Hallicrafters Model S-20R Communications Receiver (1939)
This 65-year old Hallicrafters S-20R communications radio is a true classic.
I love its Machine Age design and the famous "h" logo on the metal speaker grille.
Introduced shortly before the US entered World War II, this radio must
have played many wartime broadcasts during those troubled years.
The first photo shows the set after restoration. It also shows my home-built magic
eye tuning indicator, which you can read about elsewhere.
The S-20R makes an incongruous appearance in Some
Like It Hot, the hilarious 1959 comedy starring Marilyn Monroe, Tony Curtis, Jack Lemmon,
and Joe E. Brown. In this photo, we see Brown's character (Osgood Fielding III) on his
yacht, making a ship-to-shore telephone call to the hotel with his feet propped on an S-20R.
There are a couple of things wrong with this picture. First, the movie is set in 1929,
the year of the St. Valentine's Day mob massacre in Chicago, but the S-20R didn't debut
until 1939, ten years later. What's worse, the S-20R is a radio receiver, not a transmitter/receiver.
Osgood's telephone handset is plugged into the radio's headphone jack. So, he might have been
able to listen to the radio, but people on shore couldn't possibly have heard what
he said unless he had a really, really loud voice!
(For Hallicrafters trivia buffs, the company did manufacture marine radio telephones
during the years 1939-1945, but they looked nothing like this.)
Oh well, that's Hollywood! And it's still fun to see one of your radios in an old movie.
The Hallicrafters S-20R Sky Champion was made from 1939-1945 and sold for $49.50, putting it in middle of the company's prewar radio lineup. The entry-level Hallicrafters set for 1939 was the model S-19 Sky Buddy, selling for $29.50. Higher priced prewar models included the SX-24 Skyrider Defiant at $69.50 and the SX-25 Super Defiant at $94.50.
Model S-20R was the first in a long-lived product line. Hallicrafters repackaged essentially the same radio, with minor updates, as models S-40 (1946-1995), S-85 (1955-1959), and S-108 (1959-1961). If you look at the photos of my S-40B, you will quickly see the resemblance.
This is a four-band receiver, covering all of the frequencies from 540 Khz to 44 Mhz. In addition to bandspread tuning, it features AVC (automatic volume control), ANL (automatic noise limiter), BFO (beat frequency oscillator), a three-position tone control, and a headphone jack.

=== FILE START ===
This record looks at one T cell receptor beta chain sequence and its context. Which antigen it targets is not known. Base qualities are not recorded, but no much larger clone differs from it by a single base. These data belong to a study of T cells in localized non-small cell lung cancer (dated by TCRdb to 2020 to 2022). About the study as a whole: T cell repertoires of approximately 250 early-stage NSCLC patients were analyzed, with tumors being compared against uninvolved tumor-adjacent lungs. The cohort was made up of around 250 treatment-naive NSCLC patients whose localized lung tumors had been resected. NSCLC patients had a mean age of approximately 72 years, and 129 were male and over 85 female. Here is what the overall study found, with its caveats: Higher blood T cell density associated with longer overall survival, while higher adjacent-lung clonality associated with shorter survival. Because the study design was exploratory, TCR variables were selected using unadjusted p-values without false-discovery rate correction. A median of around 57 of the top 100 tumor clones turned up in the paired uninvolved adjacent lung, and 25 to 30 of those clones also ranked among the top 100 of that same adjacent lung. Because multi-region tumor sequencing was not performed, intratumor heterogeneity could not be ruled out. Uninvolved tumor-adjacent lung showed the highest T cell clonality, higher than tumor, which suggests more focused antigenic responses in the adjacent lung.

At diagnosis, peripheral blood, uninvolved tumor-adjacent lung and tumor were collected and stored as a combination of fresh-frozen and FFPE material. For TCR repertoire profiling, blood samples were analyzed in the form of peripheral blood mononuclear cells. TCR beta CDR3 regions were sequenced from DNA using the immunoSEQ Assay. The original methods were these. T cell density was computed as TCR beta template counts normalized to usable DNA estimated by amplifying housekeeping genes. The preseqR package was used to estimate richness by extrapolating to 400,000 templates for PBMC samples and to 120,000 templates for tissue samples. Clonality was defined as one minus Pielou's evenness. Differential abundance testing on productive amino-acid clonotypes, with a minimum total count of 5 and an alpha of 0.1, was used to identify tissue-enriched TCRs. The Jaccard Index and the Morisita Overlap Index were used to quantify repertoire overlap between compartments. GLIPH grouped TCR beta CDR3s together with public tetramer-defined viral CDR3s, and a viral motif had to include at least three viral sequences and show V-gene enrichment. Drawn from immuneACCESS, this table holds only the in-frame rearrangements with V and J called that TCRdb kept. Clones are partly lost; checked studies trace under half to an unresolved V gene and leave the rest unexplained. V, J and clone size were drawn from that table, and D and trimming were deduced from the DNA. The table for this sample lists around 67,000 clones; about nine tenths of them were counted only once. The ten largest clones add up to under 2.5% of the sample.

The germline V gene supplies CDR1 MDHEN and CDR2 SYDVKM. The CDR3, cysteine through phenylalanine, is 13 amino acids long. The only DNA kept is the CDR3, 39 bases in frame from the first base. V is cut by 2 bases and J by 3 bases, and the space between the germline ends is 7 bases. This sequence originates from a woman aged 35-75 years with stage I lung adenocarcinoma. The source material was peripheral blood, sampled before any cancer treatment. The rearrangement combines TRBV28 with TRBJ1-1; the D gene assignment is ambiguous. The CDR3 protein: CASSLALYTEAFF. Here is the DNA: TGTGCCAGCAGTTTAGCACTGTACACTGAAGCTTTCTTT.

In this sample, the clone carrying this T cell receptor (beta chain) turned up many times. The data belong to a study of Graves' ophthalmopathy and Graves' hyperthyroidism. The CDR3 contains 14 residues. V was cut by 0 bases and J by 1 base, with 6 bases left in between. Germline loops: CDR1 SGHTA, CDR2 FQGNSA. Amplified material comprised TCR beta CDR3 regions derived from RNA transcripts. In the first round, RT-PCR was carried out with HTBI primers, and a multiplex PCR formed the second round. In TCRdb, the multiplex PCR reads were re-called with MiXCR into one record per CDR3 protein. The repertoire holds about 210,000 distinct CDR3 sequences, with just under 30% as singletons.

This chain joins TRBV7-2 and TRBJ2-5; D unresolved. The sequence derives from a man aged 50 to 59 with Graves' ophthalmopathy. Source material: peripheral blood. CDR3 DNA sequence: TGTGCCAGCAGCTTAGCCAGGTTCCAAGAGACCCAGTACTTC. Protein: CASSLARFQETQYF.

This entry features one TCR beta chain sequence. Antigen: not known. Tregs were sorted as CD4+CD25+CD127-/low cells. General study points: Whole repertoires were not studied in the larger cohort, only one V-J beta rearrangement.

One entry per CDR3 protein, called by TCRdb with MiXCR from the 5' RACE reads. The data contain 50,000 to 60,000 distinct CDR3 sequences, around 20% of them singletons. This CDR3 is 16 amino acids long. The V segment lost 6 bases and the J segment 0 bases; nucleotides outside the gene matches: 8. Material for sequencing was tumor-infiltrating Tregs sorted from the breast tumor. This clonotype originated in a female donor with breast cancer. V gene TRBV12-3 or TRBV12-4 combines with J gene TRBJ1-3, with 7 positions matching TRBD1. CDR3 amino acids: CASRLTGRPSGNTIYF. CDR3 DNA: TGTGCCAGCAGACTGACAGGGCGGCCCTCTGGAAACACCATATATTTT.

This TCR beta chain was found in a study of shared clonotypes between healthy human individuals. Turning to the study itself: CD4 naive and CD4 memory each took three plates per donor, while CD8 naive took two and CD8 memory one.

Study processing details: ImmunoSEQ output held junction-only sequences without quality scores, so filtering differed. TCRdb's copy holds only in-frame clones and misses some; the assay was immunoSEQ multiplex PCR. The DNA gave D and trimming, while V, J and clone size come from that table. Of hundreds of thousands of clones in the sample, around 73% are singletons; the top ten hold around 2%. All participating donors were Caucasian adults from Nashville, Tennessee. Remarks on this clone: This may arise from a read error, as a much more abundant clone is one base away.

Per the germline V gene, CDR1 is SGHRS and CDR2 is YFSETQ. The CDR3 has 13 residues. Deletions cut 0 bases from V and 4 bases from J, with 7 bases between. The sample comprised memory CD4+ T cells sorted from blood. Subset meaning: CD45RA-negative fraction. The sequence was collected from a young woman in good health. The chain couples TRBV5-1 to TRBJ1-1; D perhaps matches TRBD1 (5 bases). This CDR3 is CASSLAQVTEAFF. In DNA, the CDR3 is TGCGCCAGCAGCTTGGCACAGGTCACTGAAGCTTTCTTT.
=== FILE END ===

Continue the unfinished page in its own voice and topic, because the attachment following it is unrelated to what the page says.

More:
The back panel contains sockets for two optional accessories. One socket is for power, permitting mobile use with batteries (one 6-volt and one 340-volt). The second socket is for an external S-meter to show signal strength while tuning. The S-meter socket came in handy for my magic eye project.
This was a pretty full-featured receiver for the price. The higher-priced SX models added only a few nice-but-not-necessary features: variable selectivity, a crystal filter, calibrated band spread, and a built-in S-meter.
As the following tube lineup shows, the S-20R has an RF amplifier and two stages of IF amplification.
||1st IF amplifier
||2nd IF amplifier
||2nd detector/AVC/1st audio
||2nd audio amplifier
||Automatic noise limiter
||Beat frequency oscillator
The next photos show the chassis.
The plastic dials on this radio were originally white with black lettering. Over time, the white plastic turned amber from exposure to light, becoming darker in areas that were exposed longest. You will see amber dials on most Hallicrafters receivers of this vintage, unless you find one that spent its life stored in a lightproof container.
I bought this set for $40 at a Seattle swap meet in the summer of 1999.
The cabinet was good except for a few minor paint scrapes and the usual
layers of grime. The seller stated that it "worked," but I
planned to restore the electronics in any case, so I only checked to
make sure that the chassis was complete and not visibly abused.
Restoring the electronics began in a routine manner, but this radio had some problems that were not immediately apparent.